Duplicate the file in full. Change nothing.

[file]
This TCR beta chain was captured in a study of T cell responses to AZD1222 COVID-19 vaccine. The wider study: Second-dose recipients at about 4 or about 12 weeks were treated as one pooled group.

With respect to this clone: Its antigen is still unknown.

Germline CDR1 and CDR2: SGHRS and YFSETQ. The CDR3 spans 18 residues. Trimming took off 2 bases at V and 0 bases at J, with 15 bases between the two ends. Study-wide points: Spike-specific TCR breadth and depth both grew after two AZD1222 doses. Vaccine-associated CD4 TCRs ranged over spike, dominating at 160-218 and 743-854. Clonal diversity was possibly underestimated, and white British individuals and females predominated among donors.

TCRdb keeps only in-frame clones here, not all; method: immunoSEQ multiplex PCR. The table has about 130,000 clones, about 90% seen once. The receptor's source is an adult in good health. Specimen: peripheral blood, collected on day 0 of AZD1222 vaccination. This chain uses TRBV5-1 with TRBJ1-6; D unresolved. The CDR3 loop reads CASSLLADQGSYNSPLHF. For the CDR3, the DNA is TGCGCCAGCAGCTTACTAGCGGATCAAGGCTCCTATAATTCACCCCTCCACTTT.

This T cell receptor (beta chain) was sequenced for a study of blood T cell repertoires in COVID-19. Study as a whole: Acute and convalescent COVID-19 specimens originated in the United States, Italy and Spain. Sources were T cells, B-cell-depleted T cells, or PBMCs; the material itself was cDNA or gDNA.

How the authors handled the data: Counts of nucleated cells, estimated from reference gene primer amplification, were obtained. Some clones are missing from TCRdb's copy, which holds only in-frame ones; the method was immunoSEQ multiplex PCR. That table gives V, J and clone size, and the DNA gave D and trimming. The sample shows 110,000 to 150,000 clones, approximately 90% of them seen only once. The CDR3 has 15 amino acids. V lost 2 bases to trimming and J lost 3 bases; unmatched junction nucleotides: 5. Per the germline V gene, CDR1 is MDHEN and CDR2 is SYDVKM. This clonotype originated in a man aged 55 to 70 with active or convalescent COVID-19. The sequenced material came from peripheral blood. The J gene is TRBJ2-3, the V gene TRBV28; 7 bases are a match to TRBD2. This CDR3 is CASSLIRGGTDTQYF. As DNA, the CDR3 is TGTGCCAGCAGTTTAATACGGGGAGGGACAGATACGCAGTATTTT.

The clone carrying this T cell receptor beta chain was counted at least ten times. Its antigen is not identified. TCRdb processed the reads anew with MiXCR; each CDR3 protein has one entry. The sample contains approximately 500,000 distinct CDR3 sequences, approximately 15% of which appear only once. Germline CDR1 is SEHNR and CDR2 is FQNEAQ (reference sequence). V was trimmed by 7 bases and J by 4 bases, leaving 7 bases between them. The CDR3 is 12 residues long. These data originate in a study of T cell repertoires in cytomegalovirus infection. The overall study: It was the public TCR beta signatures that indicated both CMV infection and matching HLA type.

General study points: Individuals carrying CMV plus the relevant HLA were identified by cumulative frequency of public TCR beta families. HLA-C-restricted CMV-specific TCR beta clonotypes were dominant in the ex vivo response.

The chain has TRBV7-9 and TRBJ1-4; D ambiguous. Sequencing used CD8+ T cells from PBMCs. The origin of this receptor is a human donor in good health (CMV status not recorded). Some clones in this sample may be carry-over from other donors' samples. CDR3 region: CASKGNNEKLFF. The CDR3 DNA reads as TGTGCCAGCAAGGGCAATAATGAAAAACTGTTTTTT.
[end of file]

This TCR beta chain was captured in a study of T cell responses to AZD1222 COVID-19 vaccine. The wider study: Second-dose recipients at about 4 or about 12 weeks were treated as one pooled group.

With respect to this clone: Its antigen is still unknown.

Germline CDR1 and CDR2: SGHRS and YFSETQ. The CDR3 spans 18 residues. Trimming took off 2 bases at V and 0 bases at J, with 15 bases between the two ends. Study-wide points: Spike-specific TCR breadth and depth both grew after two AZD1222 doses. Vaccine-associated CD4 TCRs ranged over spike, dominating at 160-218 and 743-854. Clonal diversity was possibly underestimated, and white British individuals and females predominated among donors.

TCRdb keeps only in-frame clones here, not all; method: immunoSEQ multiplex PCR. The table has about 130,000 clones, about 90% seen once. The receptor's source is an adult in good health. Specimen: peripheral blood, collected on day 0 of AZD1222 vaccination. This chain uses TRBV5-1 with TRBJ1-6; D unresolved. The CDR3 loop reads CASSLLADQGSYNSPLHF. For the CDR3, the DNA is TGCGCCAGCAGCTTACTAGCGGATCAAGGCTCCTATAATTCACCCCTCCACTTT.

This T cell receptor (beta chain) was sequenced for a study of blood T cell repertoires in COVID-19. Study as a whole: Acute and convalescent COVID-19 specimens originated in the United States, Italy and Spain. Sources were T cells, B-cell-depleted T cells, or PBMCs; the material itself was cDNA or gDNA.

How the authors handled the data: Counts of nucleated cells, estimated from reference gene primer amplification, were obtained. Some clones are missing from TCRdb's copy, which holds only in-frame ones; the method was immunoSEQ multiplex PCR. That table gives V, J and clone size, and the DNA gave D and trimming. The sample shows 110,000 to 150,000 clones, approximately 90% of them seen only once. The CDR3 has 15 amino acids. V lost 2 bases to trimming and J lost 3 bases; unmatched junction nucleotides: 5. Per the germline V gene, CDR1 is MDHEN and CDR2 is SYDVKM. This clonotype originated in a man aged 55 to 70 with active or convalescent COVID-19. The sequenced material came from peripheral blood. The J gene is TRBJ2-3, the V gene TRBV28; 7 bases are a match to TRBD2. This CDR3 is CASSLIRGGTDTQYF. As DNA, the CDR3 is TGTGCCAGCAGTTTAATACGGGGAGGGACAGATACGCAGTATTTT.

The clone carrying this T cell receptor beta chain was counted at least ten times. Its antigen is not identified. TCRdb processed the reads anew with MiXCR; each CDR3 protein has one entry. The sample contains approximately 500,000 distinct CDR3 sequences, approximately 15% of which appear only once. Germline CDR1 is SEHNR and CDR2 is FQNEAQ (reference sequence). V was trimmed by 7 bases and J by 4 bases, leaving 7 bases between them. The CDR3 is 12 residues long. These data originate in a study of T cell repertoires in cytomegalovirus infection. The overall study: It was the public TCR beta signatures that indicated both CMV infection and matching HLA type.

General study points: Individuals carrying CMV plus the relevant HLA were identified by cumulative frequency of public TCR beta families. HLA-C-restricted CMV-specific TCR beta clonotypes were dominant in the ex vivo response.

The chain has TRBV7-9 and TRBJ1-4; D ambiguous. Sequencing used CD8+ T cells from PBMCs. The origin of this receptor is a human donor in good health (CMV status not recorded). Some clones in this sample may be carry-over from other donors' samples. CDR3 region: CASKGNNEKLFF. The CDR3 DNA reads as TGTGCCAGCAAGGGCAATAATGAAAAACTGTTTTTT.